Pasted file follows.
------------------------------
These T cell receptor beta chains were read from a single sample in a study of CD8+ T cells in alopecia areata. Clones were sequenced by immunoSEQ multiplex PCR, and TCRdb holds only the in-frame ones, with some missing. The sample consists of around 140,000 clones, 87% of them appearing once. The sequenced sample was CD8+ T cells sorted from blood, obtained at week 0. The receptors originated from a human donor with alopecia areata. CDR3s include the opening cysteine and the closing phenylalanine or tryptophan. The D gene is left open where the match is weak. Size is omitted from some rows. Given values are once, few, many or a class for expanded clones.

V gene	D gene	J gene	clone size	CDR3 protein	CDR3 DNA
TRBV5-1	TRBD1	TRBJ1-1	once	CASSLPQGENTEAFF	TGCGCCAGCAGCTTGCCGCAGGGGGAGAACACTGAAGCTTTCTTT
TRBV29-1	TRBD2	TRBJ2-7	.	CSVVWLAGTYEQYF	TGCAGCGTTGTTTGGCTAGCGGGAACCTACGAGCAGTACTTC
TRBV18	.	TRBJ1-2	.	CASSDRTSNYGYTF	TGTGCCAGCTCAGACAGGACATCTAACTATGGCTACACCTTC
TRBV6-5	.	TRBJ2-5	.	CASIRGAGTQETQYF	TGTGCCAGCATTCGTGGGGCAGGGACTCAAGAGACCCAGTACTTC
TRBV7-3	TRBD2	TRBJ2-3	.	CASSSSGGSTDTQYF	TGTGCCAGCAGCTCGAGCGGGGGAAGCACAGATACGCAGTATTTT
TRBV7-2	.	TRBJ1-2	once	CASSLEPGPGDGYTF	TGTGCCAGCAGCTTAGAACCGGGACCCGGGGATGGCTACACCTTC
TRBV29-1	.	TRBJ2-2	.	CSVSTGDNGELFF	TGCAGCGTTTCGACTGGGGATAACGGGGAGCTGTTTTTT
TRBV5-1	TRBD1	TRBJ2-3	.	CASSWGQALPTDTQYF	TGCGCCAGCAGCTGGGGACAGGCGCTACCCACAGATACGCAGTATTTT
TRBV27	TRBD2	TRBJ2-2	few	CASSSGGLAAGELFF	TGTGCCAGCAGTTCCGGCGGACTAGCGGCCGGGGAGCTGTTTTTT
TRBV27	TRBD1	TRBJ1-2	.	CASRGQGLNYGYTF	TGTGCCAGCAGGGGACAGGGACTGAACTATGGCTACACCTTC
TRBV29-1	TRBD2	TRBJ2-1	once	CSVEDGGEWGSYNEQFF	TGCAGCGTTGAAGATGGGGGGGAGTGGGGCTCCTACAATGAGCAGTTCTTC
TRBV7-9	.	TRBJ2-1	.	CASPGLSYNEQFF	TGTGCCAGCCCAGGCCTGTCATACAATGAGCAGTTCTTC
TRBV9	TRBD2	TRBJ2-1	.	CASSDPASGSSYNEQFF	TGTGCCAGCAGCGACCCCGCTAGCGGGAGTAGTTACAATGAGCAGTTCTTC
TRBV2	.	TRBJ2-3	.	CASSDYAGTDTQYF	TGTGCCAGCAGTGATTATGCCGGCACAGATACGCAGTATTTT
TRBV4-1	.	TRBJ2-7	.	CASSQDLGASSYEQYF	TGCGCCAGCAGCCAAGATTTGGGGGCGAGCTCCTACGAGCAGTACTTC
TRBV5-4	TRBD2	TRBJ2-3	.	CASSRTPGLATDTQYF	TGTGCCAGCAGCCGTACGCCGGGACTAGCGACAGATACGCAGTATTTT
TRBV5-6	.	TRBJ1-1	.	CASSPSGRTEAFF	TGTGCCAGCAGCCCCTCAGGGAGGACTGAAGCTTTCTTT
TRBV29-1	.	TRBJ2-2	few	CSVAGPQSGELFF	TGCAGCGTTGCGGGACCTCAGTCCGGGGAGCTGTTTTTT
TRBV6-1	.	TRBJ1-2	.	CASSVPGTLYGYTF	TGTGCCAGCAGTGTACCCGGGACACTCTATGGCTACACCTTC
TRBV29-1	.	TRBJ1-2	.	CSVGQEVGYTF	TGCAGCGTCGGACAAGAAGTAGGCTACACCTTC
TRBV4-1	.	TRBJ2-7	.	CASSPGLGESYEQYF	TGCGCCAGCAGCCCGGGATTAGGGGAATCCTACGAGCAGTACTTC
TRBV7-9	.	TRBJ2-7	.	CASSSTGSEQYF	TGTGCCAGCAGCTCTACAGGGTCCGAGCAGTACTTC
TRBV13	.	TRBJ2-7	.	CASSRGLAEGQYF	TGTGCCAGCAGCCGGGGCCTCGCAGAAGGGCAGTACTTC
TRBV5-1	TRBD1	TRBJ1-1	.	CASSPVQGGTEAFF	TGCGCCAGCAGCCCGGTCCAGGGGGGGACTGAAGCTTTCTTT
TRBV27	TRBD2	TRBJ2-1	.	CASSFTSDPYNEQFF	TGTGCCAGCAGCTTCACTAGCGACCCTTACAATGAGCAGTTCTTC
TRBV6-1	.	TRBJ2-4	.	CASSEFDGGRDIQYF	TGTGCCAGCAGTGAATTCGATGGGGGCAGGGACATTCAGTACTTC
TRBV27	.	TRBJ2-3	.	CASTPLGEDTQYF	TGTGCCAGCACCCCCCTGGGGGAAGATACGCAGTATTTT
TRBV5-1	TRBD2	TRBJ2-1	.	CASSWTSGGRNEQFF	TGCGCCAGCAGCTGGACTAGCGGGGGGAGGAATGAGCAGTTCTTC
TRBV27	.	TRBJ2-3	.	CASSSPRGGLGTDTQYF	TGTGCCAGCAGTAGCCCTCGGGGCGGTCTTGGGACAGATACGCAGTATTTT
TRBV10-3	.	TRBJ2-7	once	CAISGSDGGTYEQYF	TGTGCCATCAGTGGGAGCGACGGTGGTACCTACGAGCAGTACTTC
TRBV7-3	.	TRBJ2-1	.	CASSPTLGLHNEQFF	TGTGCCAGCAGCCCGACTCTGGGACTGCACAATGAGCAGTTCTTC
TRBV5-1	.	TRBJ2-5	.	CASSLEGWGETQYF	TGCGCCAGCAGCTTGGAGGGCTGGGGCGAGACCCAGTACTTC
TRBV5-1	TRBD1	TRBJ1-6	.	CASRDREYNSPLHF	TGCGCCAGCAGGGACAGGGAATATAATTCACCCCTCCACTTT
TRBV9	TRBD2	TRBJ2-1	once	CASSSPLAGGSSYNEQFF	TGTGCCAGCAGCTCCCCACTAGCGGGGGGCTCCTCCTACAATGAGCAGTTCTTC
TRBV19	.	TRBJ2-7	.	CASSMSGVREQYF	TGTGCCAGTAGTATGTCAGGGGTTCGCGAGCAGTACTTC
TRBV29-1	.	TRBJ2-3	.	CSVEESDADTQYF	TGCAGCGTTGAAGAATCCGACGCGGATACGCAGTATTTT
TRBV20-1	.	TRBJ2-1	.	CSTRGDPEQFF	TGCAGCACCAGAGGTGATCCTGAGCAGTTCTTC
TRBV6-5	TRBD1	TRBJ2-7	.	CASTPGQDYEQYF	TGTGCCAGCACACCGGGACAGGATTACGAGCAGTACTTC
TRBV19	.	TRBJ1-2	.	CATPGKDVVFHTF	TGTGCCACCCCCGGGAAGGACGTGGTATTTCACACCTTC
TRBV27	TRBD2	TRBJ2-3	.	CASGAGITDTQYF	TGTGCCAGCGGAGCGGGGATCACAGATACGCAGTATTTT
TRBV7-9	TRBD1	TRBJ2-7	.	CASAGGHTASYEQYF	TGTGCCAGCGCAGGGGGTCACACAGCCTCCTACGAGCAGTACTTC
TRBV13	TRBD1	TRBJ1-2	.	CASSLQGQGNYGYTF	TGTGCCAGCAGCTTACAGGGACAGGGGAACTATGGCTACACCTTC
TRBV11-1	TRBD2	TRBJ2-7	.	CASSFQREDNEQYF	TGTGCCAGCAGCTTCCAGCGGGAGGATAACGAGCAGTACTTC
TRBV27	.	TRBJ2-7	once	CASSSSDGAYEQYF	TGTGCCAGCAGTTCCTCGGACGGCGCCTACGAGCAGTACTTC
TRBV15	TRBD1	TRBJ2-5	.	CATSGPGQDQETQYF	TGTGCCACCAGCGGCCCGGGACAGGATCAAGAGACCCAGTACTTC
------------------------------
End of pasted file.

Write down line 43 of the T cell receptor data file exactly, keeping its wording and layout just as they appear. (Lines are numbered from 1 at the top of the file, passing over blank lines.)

TRBV7-9	TRBD1	TRBJ2-7	.	CASAGGHTASYEQYF	TGTGCCAGCGCAGGGGGTCACACAGCCTCCTACGAGCAGTACTTC